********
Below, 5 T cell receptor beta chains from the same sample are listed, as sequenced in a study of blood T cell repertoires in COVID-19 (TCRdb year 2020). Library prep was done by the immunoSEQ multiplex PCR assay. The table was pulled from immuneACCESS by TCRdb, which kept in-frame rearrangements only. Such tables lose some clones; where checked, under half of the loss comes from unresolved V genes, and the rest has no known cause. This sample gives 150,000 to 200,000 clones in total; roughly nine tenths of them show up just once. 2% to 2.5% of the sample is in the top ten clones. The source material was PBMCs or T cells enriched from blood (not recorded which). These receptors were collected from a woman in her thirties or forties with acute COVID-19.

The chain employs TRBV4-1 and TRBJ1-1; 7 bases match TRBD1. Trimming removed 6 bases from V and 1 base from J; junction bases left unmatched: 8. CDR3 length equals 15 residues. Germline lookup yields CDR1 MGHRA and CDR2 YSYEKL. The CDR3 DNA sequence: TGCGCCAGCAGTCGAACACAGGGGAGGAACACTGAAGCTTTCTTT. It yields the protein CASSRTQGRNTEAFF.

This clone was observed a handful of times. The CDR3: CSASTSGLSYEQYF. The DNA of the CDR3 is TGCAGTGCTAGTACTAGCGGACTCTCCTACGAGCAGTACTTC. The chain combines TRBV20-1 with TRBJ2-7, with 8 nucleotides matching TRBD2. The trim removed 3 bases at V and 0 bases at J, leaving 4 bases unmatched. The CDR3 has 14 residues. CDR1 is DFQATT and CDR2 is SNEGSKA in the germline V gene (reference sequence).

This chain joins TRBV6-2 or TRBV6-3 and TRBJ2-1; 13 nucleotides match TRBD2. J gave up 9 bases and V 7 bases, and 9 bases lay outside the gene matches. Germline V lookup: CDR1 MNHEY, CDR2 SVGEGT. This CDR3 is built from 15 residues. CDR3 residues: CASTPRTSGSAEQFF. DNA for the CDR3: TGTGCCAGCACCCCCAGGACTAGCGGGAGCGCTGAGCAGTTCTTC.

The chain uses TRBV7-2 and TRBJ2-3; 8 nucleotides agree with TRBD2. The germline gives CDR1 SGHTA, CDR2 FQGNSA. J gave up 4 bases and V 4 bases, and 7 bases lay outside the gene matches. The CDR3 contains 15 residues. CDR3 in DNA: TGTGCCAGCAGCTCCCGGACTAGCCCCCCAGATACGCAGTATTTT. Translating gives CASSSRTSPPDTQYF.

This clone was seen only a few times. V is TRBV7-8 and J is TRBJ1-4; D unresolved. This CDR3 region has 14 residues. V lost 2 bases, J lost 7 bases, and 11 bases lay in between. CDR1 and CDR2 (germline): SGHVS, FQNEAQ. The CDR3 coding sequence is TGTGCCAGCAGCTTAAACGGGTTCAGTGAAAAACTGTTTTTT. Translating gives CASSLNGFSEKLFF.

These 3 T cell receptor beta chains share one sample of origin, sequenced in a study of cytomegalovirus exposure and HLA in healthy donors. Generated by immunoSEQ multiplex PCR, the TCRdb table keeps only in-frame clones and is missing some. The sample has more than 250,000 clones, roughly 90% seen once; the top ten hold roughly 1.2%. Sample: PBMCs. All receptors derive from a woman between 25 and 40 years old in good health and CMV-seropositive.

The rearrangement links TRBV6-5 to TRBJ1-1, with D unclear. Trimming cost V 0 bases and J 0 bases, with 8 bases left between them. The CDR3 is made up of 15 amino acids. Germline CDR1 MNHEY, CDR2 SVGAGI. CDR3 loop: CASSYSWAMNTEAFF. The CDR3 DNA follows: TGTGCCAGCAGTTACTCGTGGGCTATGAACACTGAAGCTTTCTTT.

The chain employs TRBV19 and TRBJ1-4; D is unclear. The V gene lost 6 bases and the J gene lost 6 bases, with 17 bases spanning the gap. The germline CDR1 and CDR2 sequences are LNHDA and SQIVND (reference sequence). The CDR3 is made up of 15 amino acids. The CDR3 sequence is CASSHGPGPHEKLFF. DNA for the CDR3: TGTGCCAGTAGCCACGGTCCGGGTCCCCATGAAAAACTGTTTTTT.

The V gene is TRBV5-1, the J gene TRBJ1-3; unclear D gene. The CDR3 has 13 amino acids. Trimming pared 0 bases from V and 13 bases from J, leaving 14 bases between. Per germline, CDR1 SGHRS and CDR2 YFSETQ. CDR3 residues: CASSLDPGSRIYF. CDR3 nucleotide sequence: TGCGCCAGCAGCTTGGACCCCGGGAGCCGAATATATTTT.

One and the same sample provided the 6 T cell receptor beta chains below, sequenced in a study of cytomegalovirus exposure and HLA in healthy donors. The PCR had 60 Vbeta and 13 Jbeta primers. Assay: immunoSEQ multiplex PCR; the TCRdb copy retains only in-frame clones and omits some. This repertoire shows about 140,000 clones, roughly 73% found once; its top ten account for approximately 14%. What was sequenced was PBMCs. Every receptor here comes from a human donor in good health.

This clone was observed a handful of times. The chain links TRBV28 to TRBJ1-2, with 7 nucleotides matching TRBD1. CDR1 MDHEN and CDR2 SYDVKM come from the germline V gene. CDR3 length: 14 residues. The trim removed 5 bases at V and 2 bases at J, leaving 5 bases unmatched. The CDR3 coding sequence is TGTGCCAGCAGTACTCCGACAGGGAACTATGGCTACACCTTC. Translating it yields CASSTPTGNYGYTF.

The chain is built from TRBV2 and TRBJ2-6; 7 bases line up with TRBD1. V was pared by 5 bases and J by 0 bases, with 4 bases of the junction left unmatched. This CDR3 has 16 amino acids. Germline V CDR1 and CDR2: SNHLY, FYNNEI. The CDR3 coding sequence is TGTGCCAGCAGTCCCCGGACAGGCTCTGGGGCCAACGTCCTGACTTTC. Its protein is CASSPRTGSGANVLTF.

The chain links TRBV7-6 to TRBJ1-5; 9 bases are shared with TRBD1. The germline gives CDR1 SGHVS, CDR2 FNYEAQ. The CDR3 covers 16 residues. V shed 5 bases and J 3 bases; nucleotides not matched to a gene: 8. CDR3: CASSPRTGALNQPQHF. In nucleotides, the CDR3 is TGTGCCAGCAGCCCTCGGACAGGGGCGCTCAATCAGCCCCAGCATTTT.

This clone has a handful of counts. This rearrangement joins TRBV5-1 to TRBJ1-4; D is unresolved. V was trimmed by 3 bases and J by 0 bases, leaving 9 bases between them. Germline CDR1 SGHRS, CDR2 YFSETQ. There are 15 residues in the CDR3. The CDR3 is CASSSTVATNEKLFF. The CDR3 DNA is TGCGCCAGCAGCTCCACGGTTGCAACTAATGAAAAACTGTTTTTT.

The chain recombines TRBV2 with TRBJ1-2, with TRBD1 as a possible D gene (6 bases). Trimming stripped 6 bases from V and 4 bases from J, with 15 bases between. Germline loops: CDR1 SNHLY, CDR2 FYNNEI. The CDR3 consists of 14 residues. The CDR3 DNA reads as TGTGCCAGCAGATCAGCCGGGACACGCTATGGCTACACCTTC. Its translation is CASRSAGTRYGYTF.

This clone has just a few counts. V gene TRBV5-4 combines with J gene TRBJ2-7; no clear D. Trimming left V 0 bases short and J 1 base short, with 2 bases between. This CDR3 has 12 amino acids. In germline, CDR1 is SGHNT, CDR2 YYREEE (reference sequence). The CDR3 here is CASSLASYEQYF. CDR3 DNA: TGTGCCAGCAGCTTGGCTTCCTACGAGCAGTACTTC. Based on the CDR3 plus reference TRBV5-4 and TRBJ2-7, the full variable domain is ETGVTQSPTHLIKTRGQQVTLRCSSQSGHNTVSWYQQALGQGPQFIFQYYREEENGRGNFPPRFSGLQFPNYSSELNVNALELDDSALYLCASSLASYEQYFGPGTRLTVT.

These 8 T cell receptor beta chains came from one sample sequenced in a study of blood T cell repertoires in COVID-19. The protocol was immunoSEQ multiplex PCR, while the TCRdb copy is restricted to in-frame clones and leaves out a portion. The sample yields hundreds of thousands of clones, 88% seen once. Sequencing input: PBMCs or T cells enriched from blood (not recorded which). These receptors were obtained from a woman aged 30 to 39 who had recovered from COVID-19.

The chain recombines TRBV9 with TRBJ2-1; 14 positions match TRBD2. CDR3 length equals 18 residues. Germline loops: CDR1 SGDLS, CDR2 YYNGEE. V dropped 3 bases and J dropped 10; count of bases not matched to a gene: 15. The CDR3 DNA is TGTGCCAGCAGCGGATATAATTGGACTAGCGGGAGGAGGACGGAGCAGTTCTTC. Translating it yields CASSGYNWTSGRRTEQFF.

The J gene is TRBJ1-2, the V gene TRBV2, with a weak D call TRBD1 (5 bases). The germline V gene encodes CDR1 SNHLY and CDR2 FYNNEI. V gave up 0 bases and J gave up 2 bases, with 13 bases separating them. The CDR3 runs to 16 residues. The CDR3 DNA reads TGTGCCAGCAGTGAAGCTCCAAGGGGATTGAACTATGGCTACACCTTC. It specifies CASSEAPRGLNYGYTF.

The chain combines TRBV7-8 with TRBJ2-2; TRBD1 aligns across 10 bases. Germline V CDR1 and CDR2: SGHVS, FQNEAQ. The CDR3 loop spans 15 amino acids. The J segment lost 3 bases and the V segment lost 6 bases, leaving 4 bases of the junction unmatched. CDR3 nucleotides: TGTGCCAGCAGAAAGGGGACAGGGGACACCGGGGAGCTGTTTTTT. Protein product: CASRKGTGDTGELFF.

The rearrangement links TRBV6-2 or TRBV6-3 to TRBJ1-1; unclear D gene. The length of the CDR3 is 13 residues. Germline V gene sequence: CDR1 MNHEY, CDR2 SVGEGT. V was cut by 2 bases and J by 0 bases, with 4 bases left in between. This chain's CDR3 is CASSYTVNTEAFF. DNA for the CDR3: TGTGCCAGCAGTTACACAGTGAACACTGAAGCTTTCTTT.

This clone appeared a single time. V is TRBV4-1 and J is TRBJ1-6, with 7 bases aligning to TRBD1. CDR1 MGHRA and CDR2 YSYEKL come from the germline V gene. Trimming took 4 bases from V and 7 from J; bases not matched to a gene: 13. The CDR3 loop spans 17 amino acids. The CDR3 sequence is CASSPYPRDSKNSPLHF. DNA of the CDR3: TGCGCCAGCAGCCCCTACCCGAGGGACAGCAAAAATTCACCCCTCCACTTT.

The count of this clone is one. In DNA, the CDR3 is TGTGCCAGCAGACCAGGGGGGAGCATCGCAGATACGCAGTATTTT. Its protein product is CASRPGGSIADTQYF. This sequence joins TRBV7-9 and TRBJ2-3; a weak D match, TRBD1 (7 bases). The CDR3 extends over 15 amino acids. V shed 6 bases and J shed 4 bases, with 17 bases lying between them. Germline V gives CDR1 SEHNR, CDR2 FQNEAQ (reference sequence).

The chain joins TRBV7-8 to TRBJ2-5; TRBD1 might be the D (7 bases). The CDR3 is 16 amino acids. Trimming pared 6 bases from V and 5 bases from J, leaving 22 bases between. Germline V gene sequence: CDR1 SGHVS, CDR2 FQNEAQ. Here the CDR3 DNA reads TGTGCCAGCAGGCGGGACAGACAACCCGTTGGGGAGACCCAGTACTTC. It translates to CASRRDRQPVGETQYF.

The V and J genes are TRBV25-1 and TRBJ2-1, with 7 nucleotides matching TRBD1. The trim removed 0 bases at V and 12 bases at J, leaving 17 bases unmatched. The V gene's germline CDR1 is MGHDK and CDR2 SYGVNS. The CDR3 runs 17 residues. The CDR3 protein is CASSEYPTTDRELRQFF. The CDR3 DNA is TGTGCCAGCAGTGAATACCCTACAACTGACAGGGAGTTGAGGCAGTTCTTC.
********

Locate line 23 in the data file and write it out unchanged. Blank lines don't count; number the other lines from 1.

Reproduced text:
This clone appeared a single time. V is TRBV4-1 and J is TRBJ1-6, with 7 bases aligning to TRBD1. CDR1 MGHRA and CDR2 YSYEKL come from the germline V gene. Trimming took 4 bases from V and 7 from J; bases not matched to a gene: 13. The CDR3 loop spans 17 amino acids. The CDR3 sequence is CASSPYPRDSKNSPLHF. DNA of the CDR3: TGCGCCAGCAGCCCCTACCCGAGGGACAGCAAAAATTCACCCCTCCACTTT.